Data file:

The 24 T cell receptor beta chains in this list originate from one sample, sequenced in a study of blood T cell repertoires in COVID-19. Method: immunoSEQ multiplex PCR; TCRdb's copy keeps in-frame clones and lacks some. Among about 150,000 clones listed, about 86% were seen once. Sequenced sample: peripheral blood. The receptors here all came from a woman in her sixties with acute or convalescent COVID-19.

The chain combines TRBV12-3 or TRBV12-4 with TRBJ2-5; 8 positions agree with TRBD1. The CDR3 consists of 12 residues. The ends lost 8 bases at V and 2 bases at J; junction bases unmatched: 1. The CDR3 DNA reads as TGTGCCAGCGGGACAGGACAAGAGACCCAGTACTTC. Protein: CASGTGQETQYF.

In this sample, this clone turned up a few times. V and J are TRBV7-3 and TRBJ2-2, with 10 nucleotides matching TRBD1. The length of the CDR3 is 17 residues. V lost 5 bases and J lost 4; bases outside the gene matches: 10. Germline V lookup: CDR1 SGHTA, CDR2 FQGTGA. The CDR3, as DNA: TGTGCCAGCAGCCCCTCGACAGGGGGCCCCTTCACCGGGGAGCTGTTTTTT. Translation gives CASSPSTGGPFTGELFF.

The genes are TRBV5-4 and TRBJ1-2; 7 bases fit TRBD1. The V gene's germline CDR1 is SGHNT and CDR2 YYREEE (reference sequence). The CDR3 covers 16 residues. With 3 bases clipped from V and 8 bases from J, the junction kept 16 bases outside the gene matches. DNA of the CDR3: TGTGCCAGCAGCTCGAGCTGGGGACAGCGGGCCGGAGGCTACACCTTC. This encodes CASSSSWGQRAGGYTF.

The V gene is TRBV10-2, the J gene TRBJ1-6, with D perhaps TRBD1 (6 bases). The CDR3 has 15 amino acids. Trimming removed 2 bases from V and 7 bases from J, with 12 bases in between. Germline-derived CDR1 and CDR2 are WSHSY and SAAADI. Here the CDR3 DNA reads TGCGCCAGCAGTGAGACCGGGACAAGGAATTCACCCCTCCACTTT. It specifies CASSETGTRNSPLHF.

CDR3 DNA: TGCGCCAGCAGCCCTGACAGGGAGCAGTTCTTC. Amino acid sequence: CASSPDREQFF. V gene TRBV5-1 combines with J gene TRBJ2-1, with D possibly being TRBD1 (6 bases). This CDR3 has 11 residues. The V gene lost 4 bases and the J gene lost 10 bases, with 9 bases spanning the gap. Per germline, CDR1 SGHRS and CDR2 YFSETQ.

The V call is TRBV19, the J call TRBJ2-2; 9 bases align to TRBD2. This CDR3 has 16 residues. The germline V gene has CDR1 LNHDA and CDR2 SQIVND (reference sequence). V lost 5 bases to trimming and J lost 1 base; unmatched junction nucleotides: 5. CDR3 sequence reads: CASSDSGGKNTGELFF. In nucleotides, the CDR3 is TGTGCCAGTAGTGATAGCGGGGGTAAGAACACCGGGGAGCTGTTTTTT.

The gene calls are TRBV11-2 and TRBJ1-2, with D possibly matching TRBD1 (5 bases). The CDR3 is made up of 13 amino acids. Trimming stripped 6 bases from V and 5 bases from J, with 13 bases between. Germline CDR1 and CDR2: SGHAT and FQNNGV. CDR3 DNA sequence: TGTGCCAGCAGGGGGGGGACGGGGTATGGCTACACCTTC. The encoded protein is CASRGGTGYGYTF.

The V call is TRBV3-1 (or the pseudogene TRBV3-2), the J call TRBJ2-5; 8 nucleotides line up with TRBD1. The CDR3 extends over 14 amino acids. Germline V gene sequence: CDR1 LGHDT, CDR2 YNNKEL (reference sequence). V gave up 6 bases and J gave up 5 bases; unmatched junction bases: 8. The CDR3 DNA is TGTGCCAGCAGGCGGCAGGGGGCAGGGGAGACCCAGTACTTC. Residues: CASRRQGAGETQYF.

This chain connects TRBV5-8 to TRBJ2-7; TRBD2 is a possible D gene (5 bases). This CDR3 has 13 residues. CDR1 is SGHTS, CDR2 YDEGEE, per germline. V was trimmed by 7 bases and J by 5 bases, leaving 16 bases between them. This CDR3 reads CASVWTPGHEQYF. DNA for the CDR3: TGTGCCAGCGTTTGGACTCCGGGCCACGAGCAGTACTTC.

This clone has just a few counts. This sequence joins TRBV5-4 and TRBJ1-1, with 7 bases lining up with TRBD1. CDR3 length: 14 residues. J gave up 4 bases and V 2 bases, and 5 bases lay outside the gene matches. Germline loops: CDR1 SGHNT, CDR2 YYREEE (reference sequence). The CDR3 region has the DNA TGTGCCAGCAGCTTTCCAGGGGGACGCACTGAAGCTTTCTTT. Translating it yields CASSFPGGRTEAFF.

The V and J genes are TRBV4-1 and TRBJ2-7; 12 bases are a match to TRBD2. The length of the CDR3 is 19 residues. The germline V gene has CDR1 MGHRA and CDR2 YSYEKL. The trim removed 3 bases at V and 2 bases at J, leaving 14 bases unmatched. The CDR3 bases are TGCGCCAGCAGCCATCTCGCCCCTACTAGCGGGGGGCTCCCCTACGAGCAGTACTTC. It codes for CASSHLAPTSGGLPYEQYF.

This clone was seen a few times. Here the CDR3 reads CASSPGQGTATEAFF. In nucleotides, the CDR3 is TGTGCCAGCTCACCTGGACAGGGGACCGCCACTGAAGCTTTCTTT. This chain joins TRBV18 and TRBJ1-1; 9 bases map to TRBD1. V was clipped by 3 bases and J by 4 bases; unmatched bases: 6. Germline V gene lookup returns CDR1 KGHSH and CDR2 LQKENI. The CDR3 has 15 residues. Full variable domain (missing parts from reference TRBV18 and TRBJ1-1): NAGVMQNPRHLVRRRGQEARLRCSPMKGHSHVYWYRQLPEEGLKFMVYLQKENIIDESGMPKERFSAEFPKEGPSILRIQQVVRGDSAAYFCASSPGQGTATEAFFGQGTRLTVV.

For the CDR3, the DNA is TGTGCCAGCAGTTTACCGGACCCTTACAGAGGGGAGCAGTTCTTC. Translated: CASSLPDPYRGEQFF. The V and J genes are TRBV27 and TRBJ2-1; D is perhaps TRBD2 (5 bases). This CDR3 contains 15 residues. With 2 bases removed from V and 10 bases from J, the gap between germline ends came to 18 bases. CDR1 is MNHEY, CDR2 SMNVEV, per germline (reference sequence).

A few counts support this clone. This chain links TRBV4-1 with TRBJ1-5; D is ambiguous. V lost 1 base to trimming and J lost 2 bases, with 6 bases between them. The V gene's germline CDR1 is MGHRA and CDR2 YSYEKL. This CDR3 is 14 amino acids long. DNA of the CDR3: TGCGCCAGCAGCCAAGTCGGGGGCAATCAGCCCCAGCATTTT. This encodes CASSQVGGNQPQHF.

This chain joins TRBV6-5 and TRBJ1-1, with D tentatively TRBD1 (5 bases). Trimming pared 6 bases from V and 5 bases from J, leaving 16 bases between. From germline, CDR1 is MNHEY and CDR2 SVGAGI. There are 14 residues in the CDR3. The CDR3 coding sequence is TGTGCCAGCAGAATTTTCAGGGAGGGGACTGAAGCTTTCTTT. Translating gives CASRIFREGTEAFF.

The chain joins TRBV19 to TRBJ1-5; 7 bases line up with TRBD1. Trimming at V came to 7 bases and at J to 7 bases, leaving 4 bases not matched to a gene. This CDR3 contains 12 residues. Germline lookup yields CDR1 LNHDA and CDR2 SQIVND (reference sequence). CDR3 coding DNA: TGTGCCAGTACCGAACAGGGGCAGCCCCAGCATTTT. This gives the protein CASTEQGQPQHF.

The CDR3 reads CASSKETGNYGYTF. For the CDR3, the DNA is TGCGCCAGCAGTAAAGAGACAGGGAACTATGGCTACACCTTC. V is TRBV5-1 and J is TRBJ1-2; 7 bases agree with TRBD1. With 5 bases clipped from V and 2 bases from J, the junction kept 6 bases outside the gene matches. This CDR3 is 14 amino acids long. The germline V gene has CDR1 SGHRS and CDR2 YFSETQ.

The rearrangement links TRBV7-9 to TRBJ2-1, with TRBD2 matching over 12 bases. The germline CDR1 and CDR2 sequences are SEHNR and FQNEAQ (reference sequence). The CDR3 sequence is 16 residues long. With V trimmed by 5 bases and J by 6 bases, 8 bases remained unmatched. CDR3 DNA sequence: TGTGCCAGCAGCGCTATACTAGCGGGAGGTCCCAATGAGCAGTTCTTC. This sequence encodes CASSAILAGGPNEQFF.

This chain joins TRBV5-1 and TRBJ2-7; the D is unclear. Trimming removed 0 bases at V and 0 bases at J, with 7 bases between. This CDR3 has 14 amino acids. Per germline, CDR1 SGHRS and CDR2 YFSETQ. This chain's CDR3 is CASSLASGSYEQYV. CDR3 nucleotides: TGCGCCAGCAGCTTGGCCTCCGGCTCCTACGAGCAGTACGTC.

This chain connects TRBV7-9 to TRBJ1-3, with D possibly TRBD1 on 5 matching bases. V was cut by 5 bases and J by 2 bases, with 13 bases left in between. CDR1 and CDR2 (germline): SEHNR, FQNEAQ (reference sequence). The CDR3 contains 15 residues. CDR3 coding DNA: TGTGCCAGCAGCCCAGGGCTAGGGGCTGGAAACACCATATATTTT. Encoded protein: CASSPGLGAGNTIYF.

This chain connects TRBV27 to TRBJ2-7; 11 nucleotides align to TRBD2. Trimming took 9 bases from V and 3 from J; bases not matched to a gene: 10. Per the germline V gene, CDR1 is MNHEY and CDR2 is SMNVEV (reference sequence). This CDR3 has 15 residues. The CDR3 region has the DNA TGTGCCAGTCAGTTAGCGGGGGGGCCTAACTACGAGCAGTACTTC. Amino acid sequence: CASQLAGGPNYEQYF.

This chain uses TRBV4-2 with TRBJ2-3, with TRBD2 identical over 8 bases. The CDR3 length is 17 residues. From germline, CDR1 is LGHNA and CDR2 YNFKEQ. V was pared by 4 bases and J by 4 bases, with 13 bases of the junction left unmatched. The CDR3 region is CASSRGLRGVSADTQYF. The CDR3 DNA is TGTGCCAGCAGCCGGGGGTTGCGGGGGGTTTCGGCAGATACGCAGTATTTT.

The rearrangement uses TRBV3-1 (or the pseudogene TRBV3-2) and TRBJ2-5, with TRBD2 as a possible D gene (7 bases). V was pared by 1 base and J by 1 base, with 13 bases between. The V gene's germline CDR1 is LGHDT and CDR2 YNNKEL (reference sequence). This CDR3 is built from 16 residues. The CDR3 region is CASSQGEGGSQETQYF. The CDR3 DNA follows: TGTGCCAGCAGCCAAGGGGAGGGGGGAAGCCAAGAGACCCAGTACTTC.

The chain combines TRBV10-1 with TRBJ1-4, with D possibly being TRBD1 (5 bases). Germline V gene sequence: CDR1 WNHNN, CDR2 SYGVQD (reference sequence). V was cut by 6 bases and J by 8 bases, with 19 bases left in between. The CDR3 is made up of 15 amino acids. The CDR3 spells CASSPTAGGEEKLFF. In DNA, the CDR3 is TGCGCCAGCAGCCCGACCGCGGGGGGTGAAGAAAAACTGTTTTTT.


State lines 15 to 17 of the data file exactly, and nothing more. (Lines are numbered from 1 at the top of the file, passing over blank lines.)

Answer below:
A few counts support this clone. This chain links TRBV4-1 with TRBJ1-5; D is ambiguous. V lost 1 base to trimming and J lost 2 bases, with 6 bases between them. The V gene's germline CDR1 is MGHRA and CDR2 YSYEKL. This CDR3 is 14 amino acids long. DNA of the CDR3: TGCGCCAGCAGCCAAGTCGGGGGCAATCAGCCCCAGCATTTT. This encodes CASSQVGGNQPQHF.

This chain joins TRBV6-5 and TRBJ1-1, with D tentatively TRBD1 (5 bases). Trimming pared 6 bases from V and 5 bases from J, leaving 16 bases between. From germline, CDR1 is MNHEY and CDR2 SVGAGI. There are 14 residues in the CDR3. The CDR3 coding sequence is TGTGCCAGCAGAATTTTCAGGGAGGGGACTGAAGCTTTCTTT. Translating gives CASRIFREGTEAFF.

The chain joins TRBV19 to TRBJ1-5; 7 bases line up with TRBD1. Trimming at V came to 7 bases and at J to 7 bases, leaving 4 bases not matched to a gene. This CDR3 contains 12 residues. Germline lookup yields CDR1 LNHDA and CDR2 SQIVND (reference sequence). CDR3 coding DNA: TGTGCCAGTACCGAACAGGGGCAGCCCCAGCATTTT. This gives the protein CASTEQGQPQHF.